In December of 2010, Congress passes the Healthy, Hunger-Free Kids Act (HHFKA) reauthorizing federal child nutrition programs. Changes to school lunches include: more fruits and vegetables, minimum/maximum calorie ranges; free water in the cafeteria and more.
In January 2011, Charlotte Schoeneman and Gordon Clark of Montgomery Victory Gardens are quoted in a Washington Post article regarding the MCPS policy prohibiting school gardens. This policy was subsequently changed and school gardens are now allowed.
In April 2011, thanks to the work of Delegate Eric Luedtke and fellow co-sponsors Delegates Barkley, Carr, Frick, Kaiser, S. Robinson, Rosenberg and Waldstreicher, the Jane Lawton Farm-to-School act was amended to require that on or before January 1 of each year, schools report the amount and types of Maryland farm products that they are using (the first data will only be available in September of 2013).
In July 2011, through the efforts of Montgomery County Council Members George Leventhal and Valerie Ervin influenced by the work of Carrie and Aviva, the Office of Legislative Oversight produces the “Food in Montgomery County Public Schools” report for the Montgomery County Council.
State Senator Jamie Raskin and Carrie and Aviva have a meeting with Michael Birkmeir (who is in charge of USDA commodities purchases for Maryland public schools) to discuss concerns regarding processed chicken, sweetened canned commodities and other concerns. Mr. Birkmeir agrees to help get high fructose corn syrup out of Maryland school commodities.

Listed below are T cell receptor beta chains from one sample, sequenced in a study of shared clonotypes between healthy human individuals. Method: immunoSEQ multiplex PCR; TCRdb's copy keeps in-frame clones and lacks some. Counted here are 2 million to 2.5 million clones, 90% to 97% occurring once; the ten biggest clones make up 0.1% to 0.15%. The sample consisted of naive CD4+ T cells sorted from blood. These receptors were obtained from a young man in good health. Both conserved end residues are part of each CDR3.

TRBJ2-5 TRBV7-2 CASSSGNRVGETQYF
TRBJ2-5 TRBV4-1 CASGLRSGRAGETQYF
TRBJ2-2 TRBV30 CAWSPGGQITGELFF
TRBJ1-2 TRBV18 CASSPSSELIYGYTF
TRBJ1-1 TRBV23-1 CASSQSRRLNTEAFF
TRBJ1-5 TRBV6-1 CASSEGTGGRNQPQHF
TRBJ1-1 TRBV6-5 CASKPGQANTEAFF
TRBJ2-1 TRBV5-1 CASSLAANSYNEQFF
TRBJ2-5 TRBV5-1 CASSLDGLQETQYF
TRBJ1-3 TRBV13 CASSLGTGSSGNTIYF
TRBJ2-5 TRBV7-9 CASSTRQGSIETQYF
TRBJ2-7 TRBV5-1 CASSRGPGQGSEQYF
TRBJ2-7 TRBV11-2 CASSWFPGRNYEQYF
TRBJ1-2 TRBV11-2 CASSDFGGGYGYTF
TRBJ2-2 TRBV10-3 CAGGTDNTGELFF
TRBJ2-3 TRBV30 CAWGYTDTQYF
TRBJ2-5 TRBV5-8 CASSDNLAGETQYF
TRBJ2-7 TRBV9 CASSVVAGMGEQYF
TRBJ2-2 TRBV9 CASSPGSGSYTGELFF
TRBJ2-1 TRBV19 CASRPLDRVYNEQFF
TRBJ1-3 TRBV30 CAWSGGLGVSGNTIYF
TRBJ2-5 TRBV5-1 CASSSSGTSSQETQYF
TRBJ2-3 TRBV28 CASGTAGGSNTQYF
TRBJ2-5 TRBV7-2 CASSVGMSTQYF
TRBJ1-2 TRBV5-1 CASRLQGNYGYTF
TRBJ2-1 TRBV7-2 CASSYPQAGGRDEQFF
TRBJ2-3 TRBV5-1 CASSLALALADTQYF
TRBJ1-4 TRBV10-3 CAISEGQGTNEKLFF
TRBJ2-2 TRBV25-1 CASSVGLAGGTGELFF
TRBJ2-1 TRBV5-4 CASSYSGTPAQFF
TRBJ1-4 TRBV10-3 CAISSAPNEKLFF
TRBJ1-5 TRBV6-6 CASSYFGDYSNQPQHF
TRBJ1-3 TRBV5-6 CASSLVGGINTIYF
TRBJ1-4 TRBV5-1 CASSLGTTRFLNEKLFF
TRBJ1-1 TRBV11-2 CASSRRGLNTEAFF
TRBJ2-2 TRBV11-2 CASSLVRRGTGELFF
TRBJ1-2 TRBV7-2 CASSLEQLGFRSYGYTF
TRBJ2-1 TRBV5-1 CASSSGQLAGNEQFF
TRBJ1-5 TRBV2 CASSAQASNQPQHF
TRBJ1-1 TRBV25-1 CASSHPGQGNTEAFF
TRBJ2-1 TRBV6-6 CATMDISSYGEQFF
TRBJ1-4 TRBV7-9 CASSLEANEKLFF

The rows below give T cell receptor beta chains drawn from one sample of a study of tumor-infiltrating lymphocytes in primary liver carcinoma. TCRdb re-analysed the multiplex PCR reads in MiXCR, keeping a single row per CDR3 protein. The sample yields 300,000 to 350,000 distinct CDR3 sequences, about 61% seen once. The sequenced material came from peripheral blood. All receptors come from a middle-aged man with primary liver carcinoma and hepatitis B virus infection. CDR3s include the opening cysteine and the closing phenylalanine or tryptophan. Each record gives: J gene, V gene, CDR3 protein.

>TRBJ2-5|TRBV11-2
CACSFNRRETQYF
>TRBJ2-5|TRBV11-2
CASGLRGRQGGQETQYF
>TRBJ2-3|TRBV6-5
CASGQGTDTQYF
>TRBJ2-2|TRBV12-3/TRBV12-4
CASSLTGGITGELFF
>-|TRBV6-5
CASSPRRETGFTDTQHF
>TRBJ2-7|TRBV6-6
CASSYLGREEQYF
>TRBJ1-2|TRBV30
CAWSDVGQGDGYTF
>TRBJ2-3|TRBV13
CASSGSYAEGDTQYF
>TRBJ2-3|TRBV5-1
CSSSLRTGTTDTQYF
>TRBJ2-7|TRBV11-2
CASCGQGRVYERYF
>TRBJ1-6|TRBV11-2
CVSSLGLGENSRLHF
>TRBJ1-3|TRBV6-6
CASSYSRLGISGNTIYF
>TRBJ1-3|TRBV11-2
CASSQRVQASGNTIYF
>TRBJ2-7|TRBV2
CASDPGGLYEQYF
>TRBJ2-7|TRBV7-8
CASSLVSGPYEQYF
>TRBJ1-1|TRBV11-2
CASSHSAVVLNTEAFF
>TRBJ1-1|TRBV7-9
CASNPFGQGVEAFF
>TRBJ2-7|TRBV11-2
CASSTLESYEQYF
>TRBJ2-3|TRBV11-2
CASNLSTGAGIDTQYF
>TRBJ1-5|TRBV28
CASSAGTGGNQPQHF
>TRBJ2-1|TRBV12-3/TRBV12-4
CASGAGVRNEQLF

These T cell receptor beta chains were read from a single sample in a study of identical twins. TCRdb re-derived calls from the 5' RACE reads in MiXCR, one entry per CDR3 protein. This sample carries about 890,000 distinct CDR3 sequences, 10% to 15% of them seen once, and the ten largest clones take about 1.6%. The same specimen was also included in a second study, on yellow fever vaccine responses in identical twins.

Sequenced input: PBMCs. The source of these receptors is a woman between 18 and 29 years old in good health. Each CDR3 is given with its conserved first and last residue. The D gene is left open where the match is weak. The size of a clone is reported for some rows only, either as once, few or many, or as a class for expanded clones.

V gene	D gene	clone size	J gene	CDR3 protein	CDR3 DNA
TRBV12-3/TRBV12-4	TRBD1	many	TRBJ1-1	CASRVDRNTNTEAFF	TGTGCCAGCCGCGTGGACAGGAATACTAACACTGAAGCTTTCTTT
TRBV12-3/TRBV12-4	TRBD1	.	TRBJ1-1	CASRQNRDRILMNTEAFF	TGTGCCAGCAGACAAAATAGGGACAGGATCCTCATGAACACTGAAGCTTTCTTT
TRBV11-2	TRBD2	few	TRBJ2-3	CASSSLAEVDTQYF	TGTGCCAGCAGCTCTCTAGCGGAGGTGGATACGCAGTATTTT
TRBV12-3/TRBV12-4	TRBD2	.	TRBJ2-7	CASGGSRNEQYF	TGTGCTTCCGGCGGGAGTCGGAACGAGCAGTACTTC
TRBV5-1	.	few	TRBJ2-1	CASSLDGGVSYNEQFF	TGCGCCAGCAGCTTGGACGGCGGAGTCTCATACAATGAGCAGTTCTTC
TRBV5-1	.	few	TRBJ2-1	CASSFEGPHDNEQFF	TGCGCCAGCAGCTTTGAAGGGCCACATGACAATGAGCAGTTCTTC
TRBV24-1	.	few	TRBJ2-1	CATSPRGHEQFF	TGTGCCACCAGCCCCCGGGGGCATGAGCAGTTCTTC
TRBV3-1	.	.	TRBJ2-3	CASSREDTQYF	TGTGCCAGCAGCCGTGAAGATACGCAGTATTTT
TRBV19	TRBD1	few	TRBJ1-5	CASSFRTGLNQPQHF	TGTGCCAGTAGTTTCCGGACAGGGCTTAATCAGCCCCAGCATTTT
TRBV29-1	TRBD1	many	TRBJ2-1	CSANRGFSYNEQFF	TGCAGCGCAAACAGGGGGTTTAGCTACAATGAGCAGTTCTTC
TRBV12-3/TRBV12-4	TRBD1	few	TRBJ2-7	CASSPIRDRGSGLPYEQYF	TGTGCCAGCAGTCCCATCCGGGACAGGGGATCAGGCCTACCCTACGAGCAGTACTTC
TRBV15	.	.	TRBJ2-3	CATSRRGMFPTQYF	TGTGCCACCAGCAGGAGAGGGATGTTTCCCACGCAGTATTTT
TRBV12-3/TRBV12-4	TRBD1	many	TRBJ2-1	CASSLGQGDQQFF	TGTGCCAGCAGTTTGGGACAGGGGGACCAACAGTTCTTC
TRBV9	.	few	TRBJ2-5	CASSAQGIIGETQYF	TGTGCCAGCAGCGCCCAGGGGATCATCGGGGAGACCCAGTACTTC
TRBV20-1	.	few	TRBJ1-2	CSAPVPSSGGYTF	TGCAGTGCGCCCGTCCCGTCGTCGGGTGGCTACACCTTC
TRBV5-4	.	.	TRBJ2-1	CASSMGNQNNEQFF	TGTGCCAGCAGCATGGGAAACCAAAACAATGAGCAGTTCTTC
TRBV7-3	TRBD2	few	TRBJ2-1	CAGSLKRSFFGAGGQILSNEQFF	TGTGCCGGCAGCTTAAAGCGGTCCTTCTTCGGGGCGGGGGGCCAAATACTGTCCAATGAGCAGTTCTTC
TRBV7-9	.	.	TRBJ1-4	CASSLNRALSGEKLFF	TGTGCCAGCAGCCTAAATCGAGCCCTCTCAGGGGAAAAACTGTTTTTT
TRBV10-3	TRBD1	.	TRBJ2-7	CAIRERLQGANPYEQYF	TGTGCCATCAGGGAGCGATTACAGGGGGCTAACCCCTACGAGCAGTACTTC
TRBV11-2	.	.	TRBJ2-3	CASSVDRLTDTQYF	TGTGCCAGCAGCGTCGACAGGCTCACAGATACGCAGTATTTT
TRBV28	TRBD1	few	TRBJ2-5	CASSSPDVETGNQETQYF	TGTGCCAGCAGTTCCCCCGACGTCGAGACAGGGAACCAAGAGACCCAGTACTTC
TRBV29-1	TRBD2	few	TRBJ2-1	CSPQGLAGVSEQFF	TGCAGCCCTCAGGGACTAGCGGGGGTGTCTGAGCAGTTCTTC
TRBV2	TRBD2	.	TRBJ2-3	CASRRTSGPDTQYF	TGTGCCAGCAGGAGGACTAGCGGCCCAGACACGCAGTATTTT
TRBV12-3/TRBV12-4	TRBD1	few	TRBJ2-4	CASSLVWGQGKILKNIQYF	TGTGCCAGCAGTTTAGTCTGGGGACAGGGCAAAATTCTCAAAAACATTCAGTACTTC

Carrie attends the premier of "School Lunch" with a panel discussion with the Department of Education and the USDA. She asks the USDA school lunch director about sweetened commodities in front of about 200 people, extracting a promise to end corn syrup in canned commodities.
Carrie and Aviva are successful in getting the 80,000 polystyrene trays used in MCPS daily reduced to half their size.
In August of 2012 MCPS first implements the HHFKA bringing more fruits and vegetables into school lunches.
In October of 2012, Real Food for Kids – Montgomery is founded.